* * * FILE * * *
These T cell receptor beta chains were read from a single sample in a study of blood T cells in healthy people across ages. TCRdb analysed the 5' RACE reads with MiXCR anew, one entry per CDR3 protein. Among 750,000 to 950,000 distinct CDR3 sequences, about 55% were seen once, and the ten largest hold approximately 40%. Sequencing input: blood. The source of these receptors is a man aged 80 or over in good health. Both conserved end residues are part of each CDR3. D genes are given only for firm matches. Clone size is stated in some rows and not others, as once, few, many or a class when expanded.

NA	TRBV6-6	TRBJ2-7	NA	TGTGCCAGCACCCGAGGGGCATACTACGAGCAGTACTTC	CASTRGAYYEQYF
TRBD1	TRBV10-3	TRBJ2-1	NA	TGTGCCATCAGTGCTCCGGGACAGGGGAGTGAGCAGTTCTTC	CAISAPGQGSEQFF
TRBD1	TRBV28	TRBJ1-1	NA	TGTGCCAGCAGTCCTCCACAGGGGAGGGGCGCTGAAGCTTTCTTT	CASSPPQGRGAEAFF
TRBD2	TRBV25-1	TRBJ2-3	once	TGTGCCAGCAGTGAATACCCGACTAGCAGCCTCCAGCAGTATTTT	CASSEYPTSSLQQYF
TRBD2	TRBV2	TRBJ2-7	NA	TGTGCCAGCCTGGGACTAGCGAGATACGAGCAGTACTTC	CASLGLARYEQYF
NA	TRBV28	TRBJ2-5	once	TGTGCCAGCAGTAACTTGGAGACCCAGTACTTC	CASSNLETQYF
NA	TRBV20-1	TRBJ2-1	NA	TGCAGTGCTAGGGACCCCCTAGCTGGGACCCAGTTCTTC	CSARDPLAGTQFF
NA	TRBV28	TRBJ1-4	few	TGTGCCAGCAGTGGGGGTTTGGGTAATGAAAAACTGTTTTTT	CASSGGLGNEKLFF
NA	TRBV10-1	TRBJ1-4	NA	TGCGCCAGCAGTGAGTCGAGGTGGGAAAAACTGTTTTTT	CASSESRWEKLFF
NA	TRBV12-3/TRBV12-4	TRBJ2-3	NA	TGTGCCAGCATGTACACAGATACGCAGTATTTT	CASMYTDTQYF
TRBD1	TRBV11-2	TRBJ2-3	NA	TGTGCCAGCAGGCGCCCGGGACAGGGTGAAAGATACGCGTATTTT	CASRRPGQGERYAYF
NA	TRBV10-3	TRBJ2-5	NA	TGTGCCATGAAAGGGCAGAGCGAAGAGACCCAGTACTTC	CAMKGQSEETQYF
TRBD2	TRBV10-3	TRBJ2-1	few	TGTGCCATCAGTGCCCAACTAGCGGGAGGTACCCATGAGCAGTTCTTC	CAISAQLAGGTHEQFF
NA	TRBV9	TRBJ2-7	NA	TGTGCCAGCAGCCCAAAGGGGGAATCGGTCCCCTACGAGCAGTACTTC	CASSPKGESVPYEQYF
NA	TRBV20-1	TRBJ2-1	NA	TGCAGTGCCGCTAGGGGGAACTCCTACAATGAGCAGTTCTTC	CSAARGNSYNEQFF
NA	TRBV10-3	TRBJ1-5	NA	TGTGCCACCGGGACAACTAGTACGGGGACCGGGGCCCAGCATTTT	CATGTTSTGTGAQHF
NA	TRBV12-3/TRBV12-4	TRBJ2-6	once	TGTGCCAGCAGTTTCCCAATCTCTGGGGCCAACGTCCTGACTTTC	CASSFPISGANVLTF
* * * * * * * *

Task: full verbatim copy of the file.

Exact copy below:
These T cell receptor beta chains were read from a single sample in a study of blood T cells in healthy people across ages. TCRdb analysed the 5' RACE reads with MiXCR anew, one entry per CDR3 protein. Among 750,000 to 950,000 distinct CDR3 sequences, about 55% were seen once, and the ten largest hold approximately 40%. Sequencing input: blood. The source of these receptors is a man aged 80 or over in good health. Both conserved end residues are part of each CDR3. D genes are given only for firm matches. Clone size is stated in some rows and not others, as once, few, many or a class when expanded.

NA	TRBV6-6	TRBJ2-7	NA	TGTGCCAGCACCCGAGGGGCATACTACGAGCAGTACTTC	CASTRGAYYEQYF
TRBD1	TRBV10-3	TRBJ2-1	NA	TGTGCCATCAGTGCTCCGGGACAGGGGAGTGAGCAGTTCTTC	CAISAPGQGSEQFF
TRBD1	TRBV28	TRBJ1-1	NA	TGTGCCAGCAGTCCTCCACAGGGGAGGGGCGCTGAAGCTTTCTTT	CASSPPQGRGAEAFF
TRBD2	TRBV25-1	TRBJ2-3	once	TGTGCCAGCAGTGAATACCCGACTAGCAGCCTCCAGCAGTATTTT	CASSEYPTSSLQQYF
TRBD2	TRBV2	TRBJ2-7	NA	TGTGCCAGCCTGGGACTAGCGAGATACGAGCAGTACTTC	CASLGLARYEQYF
NA	TRBV28	TRBJ2-5	once	TGTGCCAGCAGTAACTTGGAGACCCAGTACTTC	CASSNLETQYF
NA	TRBV20-1	TRBJ2-1	NA	TGCAGTGCTAGGGACCCCCTAGCTGGGACCCAGTTCTTC	CSARDPLAGTQFF
NA	TRBV28	TRBJ1-4	few	TGTGCCAGCAGTGGGGGTTTGGGTAATGAAAAACTGTTTTTT	CASSGGLGNEKLFF
NA	TRBV10-1	TRBJ1-4	NA	TGCGCCAGCAGTGAGTCGAGGTGGGAAAAACTGTTTTTT	CASSESRWEKLFF
NA	TRBV12-3/TRBV12-4	TRBJ2-3	NA	TGTGCCAGCATGTACACAGATACGCAGTATTTT	CASMYTDTQYF
TRBD1	TRBV11-2	TRBJ2-3	NA	TGTGCCAGCAGGCGCCCGGGACAGGGTGAAAGATACGCGTATTTT	CASRRPGQGERYAYF
NA	TRBV10-3	TRBJ2-5	NA	TGTGCCATGAAAGGGCAGAGCGAAGAGACCCAGTACTTC	CAMKGQSEETQYF
TRBD2	TRBV10-3	TRBJ2-1	few	TGTGCCATCAGTGCCCAACTAGCGGGAGGTACCCATGAGCAGTTCTTC	CAISAQLAGGTHEQFF
NA	TRBV9	TRBJ2-7	NA	TGTGCCAGCAGCCCAAAGGGGGAATCGGTCCCCTACGAGCAGTACTTC	CASSPKGESVPYEQYF
NA	TRBV20-1	TRBJ2-1	NA	TGCAGTGCCGCTAGGGGGAACTCCTACAATGAGCAGTTCTTC	CSAARGNSYNEQFF
NA	TRBV10-3	TRBJ1-5	NA	TGTGCCACCGGGACAACTAGTACGGGGACCGGGGCCCAGCATTTT	CATGTTSTGTGAQHF
NA	TRBV12-3/TRBV12-4	TRBJ2-6	once	TGTGCCAGCAGTTTCCCAATCTCTGGGGCCAACGTCCTGACTTTC	CASSFPISGANVLTF